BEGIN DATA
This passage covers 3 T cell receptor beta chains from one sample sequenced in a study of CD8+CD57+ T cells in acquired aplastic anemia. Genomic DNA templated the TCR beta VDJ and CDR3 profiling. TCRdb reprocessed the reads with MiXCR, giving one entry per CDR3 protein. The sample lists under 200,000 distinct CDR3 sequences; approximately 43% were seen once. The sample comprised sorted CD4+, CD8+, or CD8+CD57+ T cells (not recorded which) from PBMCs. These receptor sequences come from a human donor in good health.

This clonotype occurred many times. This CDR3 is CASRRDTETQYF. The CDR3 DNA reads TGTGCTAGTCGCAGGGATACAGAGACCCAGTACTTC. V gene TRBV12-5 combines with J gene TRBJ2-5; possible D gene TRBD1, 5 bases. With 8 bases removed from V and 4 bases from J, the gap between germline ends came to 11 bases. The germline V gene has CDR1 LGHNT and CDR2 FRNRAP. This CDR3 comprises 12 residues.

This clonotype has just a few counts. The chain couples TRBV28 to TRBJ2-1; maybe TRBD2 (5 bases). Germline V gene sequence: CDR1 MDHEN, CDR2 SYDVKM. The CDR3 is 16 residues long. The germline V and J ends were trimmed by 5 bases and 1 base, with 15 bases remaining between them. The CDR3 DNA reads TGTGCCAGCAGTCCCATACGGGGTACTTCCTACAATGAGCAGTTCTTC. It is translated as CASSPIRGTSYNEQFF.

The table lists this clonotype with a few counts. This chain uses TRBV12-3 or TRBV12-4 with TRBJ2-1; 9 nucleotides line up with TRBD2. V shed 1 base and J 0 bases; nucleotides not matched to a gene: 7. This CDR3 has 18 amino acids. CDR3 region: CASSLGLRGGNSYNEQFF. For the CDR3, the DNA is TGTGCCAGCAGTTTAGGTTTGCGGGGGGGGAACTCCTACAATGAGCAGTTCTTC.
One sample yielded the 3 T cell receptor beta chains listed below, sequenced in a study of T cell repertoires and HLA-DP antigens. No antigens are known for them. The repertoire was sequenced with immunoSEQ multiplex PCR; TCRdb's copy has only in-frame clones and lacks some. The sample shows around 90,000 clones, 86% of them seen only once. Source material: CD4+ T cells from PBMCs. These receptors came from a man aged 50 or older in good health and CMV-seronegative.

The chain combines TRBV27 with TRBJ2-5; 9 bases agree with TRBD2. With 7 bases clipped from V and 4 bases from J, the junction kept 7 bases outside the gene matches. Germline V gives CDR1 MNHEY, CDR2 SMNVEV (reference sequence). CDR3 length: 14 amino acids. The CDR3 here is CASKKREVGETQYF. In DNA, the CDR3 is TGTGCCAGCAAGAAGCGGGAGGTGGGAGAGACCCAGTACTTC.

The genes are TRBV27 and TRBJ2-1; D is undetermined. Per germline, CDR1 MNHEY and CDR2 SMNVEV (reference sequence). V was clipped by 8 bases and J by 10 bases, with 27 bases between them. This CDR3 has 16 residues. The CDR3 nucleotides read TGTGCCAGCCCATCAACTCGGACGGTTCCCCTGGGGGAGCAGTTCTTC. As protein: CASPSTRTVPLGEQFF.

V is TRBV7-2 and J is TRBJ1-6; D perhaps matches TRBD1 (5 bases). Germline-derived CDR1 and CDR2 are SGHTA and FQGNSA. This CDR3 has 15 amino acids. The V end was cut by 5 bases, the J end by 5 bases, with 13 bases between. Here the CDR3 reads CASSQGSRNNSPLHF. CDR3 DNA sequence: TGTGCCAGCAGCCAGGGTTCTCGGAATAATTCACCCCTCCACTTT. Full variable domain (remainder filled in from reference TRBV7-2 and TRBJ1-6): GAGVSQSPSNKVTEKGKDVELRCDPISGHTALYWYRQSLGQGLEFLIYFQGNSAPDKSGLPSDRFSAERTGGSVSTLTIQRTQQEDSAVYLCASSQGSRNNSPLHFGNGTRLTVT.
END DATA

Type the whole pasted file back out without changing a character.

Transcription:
This passage covers 3 T cell receptor beta chains from one sample sequenced in a study of CD8+CD57+ T cells in acquired aplastic anemia. Genomic DNA templated the TCR beta VDJ and CDR3 profiling. TCRdb reprocessed the reads with MiXCR, giving one entry per CDR3 protein. The sample lists under 200,000 distinct CDR3 sequences; approximately 43% were seen once. The sample comprised sorted CD4+, CD8+, or CD8+CD57+ T cells (not recorded which) from PBMCs. These receptor sequences come from a human donor in good health.

This clonotype occurred many times. This CDR3 is CASRRDTETQYF. The CDR3 DNA reads TGTGCTAGTCGCAGGGATACAGAGACCCAGTACTTC. V gene TRBV12-5 combines with J gene TRBJ2-5; possible D gene TRBD1, 5 bases. With 8 bases removed from V and 4 bases from J, the gap between germline ends came to 11 bases. The germline V gene has CDR1 LGHNT and CDR2 FRNRAP. This CDR3 comprises 12 residues.

This clonotype has just a few counts. The chain couples TRBV28 to TRBJ2-1; maybe TRBD2 (5 bases). Germline V gene sequence: CDR1 MDHEN, CDR2 SYDVKM. The CDR3 is 16 residues long. The germline V and J ends were trimmed by 5 bases and 1 base, with 15 bases remaining between them. The CDR3 DNA reads TGTGCCAGCAGTCCCATACGGGGTACTTCCTACAATGAGCAGTTCTTC. It is translated as CASSPIRGTSYNEQFF.

The table lists this clonotype with a few counts. This chain uses TRBV12-3 or TRBV12-4 with TRBJ2-1; 9 nucleotides line up with TRBD2. V shed 1 base and J 0 bases; nucleotides not matched to a gene: 7. This CDR3 has 18 amino acids. CDR3 region: CASSLGLRGGNSYNEQFF. For the CDR3, the DNA is TGTGCCAGCAGTTTAGGTTTGCGGGGGGGGAACTCCTACAATGAGCAGTTCTTC.
One sample yielded the 3 T cell receptor beta chains listed below, sequenced in a study of T cell repertoires and HLA-DP antigens. No antigens are known for them. The repertoire was sequenced with immunoSEQ multiplex PCR; TCRdb's copy has only in-frame clones and lacks some. The sample shows around 90,000 clones, 86% of them seen only once. Source material: CD4+ T cells from PBMCs. These receptors came from a man aged 50 or older in good health and CMV-seronegative.

The chain combines TRBV27 with TRBJ2-5; 9 bases agree with TRBD2. With 7 bases clipped from V and 4 bases from J, the junction kept 7 bases outside the gene matches. Germline V gives CDR1 MNHEY, CDR2 SMNVEV (reference sequence). CDR3 length: 14 amino acids. The CDR3 here is CASKKREVGETQYF. In DNA, the CDR3 is TGTGCCAGCAAGAAGCGGGAGGTGGGAGAGACCCAGTACTTC.

The genes are TRBV27 and TRBJ2-1; D is undetermined. Per germline, CDR1 MNHEY and CDR2 SMNVEV (reference sequence). V was clipped by 8 bases and J by 10 bases, with 27 bases between them. This CDR3 has 16 residues. The CDR3 nucleotides read TGTGCCAGCCCATCAACTCGGACGGTTCCCCTGGGGGAGCAGTTCTTC. As protein: CASPSTRTVPLGEQFF.

V is TRBV7-2 and J is TRBJ1-6; D perhaps matches TRBD1 (5 bases). Germline-derived CDR1 and CDR2 are SGHTA and FQGNSA. This CDR3 has 15 amino acids. The V end was cut by 5 bases, the J end by 5 bases, with 13 bases between. Here the CDR3 reads CASSQGSRNNSPLHF. CDR3 DNA sequence: TGTGCCAGCAGCCAGGGTTCTCGGAATAATTCACCCCTCCACTTT. Full variable domain (remainder filled in from reference TRBV7-2 and TRBJ1-6): GAGVSQSPSNKVTEKGKDVELRCDPISGHTALYWYRQSLGQGLEFLIYFQGNSAPDKSGLPSDRFSAERTGGSVSTLTIQRTQQEDSAVYLCASSQGSRNNSPLHFGNGTRLTVT.